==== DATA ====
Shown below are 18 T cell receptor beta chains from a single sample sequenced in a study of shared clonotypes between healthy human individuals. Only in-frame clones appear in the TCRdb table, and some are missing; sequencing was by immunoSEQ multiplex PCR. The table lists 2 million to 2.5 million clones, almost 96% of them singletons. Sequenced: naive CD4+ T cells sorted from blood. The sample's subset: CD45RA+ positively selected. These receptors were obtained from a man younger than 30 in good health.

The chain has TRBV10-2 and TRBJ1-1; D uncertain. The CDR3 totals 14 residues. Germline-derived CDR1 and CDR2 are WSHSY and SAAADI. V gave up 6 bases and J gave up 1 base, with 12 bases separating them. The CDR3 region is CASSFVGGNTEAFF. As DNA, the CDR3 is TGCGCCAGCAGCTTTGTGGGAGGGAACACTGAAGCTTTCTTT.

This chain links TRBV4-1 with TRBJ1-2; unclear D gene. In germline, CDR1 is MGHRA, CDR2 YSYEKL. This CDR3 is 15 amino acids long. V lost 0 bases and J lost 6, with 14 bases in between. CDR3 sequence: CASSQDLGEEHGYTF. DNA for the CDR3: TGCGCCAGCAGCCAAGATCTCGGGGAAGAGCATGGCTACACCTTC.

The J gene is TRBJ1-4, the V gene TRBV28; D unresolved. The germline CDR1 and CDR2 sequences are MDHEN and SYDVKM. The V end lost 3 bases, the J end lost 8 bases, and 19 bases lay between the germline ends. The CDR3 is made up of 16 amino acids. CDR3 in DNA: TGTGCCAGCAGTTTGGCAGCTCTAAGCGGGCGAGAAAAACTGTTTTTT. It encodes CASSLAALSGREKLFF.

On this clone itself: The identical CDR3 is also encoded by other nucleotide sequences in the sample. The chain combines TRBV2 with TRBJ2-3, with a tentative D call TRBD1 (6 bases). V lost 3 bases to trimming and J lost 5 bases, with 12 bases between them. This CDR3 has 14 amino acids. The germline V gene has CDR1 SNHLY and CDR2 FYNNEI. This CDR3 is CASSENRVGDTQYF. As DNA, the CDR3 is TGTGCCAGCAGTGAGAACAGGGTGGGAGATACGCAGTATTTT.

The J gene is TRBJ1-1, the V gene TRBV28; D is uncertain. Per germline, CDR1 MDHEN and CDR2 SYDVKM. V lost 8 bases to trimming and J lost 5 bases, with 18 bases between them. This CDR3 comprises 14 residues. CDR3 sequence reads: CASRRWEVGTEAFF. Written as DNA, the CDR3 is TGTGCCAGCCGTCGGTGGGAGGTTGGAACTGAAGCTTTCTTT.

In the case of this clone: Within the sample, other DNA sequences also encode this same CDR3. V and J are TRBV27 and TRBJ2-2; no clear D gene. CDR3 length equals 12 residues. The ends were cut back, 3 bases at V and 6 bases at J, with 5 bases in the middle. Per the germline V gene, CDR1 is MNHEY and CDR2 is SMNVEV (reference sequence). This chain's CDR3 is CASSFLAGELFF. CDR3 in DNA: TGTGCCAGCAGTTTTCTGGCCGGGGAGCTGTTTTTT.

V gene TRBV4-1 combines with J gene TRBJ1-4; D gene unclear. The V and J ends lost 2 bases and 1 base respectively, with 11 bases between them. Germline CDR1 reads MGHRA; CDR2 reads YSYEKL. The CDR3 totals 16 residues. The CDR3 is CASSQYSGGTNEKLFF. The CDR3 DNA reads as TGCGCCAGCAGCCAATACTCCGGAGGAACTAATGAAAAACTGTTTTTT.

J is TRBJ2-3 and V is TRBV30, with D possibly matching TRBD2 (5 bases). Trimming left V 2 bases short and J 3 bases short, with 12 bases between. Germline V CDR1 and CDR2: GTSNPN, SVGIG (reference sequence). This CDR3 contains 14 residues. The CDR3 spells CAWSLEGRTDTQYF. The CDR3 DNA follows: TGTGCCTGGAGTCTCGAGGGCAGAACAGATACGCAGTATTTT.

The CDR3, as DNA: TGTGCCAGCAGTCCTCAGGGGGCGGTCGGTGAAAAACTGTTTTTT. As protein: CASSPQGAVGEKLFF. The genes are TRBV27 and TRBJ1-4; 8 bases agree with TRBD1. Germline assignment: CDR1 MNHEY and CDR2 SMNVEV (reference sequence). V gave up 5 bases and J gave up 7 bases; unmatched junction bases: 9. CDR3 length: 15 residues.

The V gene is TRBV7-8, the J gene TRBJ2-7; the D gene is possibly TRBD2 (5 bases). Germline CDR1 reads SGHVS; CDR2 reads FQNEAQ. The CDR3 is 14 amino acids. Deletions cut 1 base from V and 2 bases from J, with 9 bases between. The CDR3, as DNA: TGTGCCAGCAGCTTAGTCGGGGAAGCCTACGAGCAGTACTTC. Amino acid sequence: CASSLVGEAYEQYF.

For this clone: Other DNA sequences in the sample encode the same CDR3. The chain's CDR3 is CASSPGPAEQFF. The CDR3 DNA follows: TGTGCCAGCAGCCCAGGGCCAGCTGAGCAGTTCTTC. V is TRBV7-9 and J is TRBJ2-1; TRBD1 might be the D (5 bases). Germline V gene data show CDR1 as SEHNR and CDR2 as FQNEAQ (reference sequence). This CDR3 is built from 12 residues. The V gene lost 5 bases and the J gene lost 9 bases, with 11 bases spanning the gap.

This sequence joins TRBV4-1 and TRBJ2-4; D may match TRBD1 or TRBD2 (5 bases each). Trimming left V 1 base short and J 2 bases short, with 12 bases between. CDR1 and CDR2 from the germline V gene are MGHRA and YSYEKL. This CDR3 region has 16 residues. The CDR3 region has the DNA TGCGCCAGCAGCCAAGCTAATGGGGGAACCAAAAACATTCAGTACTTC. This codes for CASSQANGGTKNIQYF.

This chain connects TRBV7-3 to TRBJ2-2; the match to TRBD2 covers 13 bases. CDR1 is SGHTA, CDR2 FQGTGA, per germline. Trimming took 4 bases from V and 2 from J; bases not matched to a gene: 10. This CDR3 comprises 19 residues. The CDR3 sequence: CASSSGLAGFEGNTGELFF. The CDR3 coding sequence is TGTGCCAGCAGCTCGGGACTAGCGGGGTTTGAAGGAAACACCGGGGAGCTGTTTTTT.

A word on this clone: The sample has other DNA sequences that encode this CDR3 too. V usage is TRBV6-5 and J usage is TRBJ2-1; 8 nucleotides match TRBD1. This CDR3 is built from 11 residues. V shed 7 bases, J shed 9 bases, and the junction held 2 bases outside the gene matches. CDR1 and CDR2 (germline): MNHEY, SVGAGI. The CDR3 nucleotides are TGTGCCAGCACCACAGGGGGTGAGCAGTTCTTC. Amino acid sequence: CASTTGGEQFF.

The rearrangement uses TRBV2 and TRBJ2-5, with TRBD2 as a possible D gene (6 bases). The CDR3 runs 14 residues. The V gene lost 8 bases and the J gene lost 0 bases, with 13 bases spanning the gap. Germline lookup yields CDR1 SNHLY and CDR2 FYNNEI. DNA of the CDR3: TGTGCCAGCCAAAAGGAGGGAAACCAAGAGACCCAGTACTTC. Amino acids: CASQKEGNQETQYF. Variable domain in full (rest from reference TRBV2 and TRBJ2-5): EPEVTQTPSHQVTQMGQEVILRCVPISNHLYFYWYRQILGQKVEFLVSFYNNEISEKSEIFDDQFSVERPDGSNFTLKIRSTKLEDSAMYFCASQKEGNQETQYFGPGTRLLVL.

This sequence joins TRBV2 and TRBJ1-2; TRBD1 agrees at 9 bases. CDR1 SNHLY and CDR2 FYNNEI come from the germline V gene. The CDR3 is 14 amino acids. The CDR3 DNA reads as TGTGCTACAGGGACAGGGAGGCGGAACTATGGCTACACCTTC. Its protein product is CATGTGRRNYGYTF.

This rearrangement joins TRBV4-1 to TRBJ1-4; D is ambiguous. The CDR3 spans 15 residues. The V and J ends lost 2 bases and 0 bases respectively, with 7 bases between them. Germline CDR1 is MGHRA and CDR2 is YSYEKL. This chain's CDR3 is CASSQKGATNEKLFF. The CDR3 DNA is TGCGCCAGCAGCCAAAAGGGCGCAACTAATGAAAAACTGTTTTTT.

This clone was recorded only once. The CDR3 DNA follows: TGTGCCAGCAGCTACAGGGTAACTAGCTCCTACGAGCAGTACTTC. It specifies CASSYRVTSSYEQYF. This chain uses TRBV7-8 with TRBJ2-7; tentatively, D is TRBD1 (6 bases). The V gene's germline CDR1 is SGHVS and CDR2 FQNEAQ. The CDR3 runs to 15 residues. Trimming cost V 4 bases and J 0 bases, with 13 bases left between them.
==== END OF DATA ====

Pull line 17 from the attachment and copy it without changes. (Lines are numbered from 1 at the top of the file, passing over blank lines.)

This sequence joins TRBV2 and TRBJ1-2; TRBD1 agrees at 9 bases. CDR1 SNHLY and CDR2 FYNNEI come from the germline V gene. The CDR3 is 14 amino acids. The CDR3 DNA reads as TGTGCTACAGGGACAGGGAGGCGGAACTATGGCTACACCTTC. Its protein product is CATGTGRRNYGYTF.